Description

The walk starts at Montacute Road entrance to Chapmans Track, Morialta which is about 2km up from Maryvale Road.

First loop follows tracks in Morialta Conservation Park. After entering the small gate, follow the track and climb the Chapmans Track. The climb is a category 2 climb of 12.7% grade with a gain of 180 meters and a length of 1.42 km.

Chapmans Boobook
Walking on Chapmans Track
Chapmans Boobook
Up the Chapmans Track

Turn right at Moores track, then again right to Fox Hill Track, that takes you down to Montacute Road.

Chapmans Boobook
View from Moores Track
Chapmans Boobook
Walking towards Fox Hill Track

Cross Montacute road and start the second loop in Black Hill Conservation Park.

Take the Orchard trail, then turn left on Orchard track. At the junction with Eagle Track, take the left track, Kestrel Track, then continue on Falcon track and Boobook track.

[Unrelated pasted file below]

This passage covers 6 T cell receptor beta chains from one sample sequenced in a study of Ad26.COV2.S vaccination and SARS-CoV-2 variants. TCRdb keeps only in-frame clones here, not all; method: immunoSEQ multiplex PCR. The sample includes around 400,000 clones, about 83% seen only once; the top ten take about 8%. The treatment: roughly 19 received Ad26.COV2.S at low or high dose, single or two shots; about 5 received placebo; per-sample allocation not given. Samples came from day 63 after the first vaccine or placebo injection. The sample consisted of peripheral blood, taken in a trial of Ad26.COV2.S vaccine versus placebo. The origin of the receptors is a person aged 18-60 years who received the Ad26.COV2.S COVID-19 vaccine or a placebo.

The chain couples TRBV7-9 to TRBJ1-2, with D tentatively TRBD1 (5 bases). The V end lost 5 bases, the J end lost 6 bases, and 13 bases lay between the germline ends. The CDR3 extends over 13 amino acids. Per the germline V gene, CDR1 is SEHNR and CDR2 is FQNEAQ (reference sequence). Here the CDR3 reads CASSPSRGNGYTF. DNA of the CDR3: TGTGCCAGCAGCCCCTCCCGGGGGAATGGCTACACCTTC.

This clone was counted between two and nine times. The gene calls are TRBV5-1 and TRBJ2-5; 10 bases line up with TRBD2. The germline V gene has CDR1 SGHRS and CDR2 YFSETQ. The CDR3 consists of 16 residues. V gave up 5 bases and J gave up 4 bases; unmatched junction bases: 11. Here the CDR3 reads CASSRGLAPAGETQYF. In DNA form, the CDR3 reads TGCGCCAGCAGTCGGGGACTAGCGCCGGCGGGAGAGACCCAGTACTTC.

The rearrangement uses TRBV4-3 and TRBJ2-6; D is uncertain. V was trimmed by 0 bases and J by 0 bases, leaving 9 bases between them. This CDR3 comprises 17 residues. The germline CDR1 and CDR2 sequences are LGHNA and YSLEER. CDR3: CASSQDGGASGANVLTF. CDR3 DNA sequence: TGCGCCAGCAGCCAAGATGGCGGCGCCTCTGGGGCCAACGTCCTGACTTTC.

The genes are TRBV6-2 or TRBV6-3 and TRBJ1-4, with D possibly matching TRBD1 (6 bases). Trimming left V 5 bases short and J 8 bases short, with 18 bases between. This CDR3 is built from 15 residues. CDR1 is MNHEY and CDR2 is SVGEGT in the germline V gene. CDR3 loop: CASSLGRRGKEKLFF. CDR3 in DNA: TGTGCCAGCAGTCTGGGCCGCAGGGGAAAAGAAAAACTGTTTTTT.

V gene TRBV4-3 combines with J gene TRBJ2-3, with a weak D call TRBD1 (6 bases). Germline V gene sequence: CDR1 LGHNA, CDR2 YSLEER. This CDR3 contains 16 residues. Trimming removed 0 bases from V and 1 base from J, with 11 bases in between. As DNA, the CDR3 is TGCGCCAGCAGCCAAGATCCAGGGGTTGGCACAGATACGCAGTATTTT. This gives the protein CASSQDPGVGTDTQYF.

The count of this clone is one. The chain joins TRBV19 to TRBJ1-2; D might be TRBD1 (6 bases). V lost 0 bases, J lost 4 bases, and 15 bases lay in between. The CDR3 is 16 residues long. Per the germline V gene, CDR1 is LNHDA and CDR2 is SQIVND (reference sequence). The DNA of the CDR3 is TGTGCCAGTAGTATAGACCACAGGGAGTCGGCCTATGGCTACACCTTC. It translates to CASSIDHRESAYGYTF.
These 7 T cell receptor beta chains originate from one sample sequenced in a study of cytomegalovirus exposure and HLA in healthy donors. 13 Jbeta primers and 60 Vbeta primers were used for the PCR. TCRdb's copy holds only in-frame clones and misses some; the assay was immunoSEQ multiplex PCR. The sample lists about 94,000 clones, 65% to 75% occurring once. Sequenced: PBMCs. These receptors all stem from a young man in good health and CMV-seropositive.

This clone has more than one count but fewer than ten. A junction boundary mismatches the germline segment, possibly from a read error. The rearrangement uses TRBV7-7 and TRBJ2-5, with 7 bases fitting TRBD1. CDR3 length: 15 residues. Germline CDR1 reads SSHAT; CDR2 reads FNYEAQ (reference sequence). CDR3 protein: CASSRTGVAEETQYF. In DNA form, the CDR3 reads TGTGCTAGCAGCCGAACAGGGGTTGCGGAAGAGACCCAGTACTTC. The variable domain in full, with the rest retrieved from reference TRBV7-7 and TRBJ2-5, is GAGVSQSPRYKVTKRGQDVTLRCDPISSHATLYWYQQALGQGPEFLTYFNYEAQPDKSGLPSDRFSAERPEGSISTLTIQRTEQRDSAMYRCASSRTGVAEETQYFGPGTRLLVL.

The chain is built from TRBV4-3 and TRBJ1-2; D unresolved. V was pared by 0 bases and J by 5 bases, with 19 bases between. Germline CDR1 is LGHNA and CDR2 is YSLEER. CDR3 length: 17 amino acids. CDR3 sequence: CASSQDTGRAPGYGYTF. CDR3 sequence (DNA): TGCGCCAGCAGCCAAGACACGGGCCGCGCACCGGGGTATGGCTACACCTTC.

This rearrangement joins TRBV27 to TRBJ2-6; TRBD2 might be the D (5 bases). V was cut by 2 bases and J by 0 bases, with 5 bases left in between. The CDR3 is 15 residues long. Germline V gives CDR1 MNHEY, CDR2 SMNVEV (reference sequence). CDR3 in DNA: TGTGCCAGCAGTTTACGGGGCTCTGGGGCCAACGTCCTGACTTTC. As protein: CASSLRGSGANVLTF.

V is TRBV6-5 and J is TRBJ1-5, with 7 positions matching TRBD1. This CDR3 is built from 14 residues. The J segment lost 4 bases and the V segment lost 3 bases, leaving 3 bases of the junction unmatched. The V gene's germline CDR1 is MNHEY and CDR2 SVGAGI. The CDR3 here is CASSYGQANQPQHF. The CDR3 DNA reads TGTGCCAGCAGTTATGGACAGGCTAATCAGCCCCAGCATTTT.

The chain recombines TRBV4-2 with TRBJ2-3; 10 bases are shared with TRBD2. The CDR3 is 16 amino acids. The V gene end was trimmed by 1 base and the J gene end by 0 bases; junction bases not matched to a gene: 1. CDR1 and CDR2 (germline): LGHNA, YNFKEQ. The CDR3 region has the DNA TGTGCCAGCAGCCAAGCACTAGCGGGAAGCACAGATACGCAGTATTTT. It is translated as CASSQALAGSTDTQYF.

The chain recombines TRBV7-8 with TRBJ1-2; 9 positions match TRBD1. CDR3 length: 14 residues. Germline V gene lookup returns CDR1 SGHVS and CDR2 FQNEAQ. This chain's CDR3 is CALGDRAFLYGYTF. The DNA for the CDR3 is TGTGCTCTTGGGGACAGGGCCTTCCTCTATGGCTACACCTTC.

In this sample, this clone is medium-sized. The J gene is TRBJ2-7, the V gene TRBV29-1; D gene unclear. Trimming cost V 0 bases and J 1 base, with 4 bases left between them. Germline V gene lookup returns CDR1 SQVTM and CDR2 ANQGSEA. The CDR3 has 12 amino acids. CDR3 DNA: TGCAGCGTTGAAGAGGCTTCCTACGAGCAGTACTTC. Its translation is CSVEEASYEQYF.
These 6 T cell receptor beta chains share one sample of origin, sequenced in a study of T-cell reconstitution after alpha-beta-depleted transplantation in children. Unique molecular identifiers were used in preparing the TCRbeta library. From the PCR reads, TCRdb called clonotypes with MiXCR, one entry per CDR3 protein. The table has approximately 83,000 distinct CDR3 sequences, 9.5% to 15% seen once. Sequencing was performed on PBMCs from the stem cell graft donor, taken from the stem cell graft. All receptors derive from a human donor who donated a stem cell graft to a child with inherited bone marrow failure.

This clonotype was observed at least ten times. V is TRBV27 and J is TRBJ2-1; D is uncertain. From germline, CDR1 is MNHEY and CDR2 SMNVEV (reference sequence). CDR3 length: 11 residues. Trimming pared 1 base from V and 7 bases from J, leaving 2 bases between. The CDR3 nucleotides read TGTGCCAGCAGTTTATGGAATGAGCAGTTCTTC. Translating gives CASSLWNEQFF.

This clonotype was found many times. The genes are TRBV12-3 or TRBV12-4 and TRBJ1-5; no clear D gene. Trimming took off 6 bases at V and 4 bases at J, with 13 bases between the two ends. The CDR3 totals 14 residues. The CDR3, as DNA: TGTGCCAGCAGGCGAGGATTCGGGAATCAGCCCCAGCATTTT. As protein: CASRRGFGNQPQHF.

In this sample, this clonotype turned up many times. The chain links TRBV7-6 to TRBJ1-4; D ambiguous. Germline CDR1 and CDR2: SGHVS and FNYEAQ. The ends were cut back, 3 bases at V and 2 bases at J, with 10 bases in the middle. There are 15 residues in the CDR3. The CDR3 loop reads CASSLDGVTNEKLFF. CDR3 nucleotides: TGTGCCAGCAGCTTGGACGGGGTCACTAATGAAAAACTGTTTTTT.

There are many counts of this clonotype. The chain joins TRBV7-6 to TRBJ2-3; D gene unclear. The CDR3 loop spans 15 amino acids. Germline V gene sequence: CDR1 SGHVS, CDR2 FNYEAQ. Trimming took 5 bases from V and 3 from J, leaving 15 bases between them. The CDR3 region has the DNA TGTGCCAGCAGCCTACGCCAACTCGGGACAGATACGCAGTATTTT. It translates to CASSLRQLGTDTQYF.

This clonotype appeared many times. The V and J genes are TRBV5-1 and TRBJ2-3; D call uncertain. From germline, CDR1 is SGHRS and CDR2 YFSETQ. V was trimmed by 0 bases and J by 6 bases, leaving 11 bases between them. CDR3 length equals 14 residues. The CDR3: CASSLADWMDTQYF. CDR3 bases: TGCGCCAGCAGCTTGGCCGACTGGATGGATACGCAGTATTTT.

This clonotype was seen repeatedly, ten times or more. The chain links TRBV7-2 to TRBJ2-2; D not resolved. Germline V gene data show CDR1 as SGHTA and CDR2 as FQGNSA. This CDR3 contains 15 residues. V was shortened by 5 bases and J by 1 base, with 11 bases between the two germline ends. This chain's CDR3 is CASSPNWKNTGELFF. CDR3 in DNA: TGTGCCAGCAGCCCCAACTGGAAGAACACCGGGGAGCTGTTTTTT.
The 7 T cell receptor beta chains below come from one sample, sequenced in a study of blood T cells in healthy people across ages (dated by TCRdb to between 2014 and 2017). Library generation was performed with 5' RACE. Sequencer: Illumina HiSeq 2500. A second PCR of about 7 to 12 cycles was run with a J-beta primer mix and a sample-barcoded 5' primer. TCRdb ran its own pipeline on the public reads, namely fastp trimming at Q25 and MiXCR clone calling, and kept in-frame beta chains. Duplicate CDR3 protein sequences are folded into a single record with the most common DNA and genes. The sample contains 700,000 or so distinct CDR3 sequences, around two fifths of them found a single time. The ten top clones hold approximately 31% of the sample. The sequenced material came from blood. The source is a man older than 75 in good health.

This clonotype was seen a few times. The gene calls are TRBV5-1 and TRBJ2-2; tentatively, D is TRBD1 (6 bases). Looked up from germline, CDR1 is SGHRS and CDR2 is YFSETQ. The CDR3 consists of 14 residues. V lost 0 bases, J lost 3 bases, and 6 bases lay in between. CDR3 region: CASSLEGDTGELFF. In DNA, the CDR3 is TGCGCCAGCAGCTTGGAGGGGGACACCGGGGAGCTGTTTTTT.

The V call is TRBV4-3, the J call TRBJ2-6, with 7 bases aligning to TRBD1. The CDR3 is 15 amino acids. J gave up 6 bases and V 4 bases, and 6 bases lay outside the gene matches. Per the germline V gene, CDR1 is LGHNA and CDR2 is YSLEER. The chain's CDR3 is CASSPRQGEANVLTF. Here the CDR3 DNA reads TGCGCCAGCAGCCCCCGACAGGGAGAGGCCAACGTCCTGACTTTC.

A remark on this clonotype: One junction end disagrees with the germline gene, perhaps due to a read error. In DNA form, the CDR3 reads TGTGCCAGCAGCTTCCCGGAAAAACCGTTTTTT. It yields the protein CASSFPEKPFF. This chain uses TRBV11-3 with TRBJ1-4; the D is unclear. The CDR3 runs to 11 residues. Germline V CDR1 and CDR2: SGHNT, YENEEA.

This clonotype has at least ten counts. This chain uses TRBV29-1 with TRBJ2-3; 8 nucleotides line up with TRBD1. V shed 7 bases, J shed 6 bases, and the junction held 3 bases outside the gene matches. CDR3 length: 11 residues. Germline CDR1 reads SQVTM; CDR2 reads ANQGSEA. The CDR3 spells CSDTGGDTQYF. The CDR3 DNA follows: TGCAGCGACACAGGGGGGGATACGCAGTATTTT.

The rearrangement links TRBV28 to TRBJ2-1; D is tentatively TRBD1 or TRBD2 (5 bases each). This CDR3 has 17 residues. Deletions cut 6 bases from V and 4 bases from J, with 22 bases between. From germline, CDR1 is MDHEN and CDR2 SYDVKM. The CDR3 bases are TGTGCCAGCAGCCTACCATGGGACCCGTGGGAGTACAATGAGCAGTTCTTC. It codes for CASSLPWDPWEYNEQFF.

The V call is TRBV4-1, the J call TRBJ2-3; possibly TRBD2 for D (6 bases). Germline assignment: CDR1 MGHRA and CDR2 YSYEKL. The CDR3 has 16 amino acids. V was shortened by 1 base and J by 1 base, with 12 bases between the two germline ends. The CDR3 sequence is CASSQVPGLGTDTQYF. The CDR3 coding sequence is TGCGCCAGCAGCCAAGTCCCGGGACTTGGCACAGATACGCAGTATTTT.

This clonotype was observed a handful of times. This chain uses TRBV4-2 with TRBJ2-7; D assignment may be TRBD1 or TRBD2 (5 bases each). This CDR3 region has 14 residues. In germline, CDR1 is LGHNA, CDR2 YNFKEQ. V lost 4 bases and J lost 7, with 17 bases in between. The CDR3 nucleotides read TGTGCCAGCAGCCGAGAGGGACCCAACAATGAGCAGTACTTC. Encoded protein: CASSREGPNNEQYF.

This is the second climb of category 3, 6.8 % grading with a gain of 180 meters with a length of 2.64 km.

Chapmans Boobook

Exit to Black Hill Road, turn left to go downhill on the steep Orchard Track and return to Montacute Road via Orchard trail.

This was a rewarding walk with stunning views, kangaroos and koala spotted on the tracks. We have seen pockets of Garland lily on some trails but I was told there are weeds.

The total distance is of 9.24 km with an elevation of 464 meters and takes about 3.5 hours.

Internal links:

https://www.aussietrailwalker.com/morialta

Scott Creek Walks